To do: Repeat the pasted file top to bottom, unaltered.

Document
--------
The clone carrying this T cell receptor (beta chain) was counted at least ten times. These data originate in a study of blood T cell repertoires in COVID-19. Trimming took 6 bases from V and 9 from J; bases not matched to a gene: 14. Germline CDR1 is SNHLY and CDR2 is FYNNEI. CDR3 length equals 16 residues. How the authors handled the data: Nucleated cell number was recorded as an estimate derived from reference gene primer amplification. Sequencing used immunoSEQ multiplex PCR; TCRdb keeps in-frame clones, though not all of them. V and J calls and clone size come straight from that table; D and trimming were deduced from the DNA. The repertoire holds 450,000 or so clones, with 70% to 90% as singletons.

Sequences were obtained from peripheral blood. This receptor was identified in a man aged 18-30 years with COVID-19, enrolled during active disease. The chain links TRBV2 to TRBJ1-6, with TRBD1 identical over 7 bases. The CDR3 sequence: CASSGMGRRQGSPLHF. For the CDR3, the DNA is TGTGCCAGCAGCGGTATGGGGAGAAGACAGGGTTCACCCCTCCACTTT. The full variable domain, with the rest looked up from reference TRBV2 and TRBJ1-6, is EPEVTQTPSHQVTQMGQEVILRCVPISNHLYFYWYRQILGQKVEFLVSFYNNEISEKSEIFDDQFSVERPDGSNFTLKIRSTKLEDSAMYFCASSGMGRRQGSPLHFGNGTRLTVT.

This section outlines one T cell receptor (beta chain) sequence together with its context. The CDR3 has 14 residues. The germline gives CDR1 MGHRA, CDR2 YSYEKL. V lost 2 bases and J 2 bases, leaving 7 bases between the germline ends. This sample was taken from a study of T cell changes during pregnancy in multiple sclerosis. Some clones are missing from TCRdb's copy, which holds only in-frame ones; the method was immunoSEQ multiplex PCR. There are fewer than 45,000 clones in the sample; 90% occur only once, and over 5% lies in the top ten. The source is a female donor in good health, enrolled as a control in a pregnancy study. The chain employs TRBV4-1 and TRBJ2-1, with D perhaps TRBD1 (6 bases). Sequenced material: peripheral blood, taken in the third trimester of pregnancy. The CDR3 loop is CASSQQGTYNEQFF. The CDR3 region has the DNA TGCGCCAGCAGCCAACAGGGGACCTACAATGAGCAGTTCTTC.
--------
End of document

The clone carrying this T cell receptor (beta chain) was counted at least ten times. These data originate in a study of blood T cell repertoires in COVID-19. Trimming took 6 bases from V and 9 from J; bases not matched to a gene: 14. Germline CDR1 is SNHLY and CDR2 is FYNNEI. CDR3 length equals 16 residues. How the authors handled the data: Nucleated cell number was recorded as an estimate derived from reference gene primer amplification. Sequencing used immunoSEQ multiplex PCR; TCRdb keeps in-frame clones, though not all of them. V and J calls and clone size come straight from that table; D and trimming were deduced from the DNA. The repertoire holds 450,000 or so clones, with 70% to 90% as singletons.

Sequences were obtained from peripheral blood. This receptor was identified in a man aged 18-30 years with COVID-19, enrolled during active disease. The chain links TRBV2 to TRBJ1-6, with TRBD1 identical over 7 bases. The CDR3 sequence: CASSGMGRRQGSPLHF. For the CDR3, the DNA is TGTGCCAGCAGCGGTATGGGGAGAAGACAGGGTTCACCCCTCCACTTT. The full variable domain, with the rest looked up from reference TRBV2 and TRBJ1-6, is EPEVTQTPSHQVTQMGQEVILRCVPISNHLYFYWYRQILGQKVEFLVSFYNNEISEKSEIFDDQFSVERPDGSNFTLKIRSTKLEDSAMYFCASSGMGRRQGSPLHFGNGTRLTVT.

This section outlines one T cell receptor (beta chain) sequence together with its context. The CDR3 has 14 residues. The germline gives CDR1 MGHRA, CDR2 YSYEKL. V lost 2 bases and J 2 bases, leaving 7 bases between the germline ends. This sample was taken from a study of T cell changes during pregnancy in multiple sclerosis. Some clones are missing from TCRdb's copy, which holds only in-frame ones; the method was immunoSEQ multiplex PCR. There are fewer than 45,000 clones in the sample; 90% occur only once, and over 5% lies in the top ten. The source is a female donor in good health, enrolled as a control in a pregnancy study. The chain employs TRBV4-1 and TRBJ2-1, with D perhaps TRBD1 (6 bases). Sequenced material: peripheral blood, taken in the third trimester of pregnancy. The CDR3 loop is CASSQQGTYNEQFF. The CDR3 region has the DNA TGCGCCAGCAGCCAACAGGGGACCTACAATGAGCAGTTCTTC.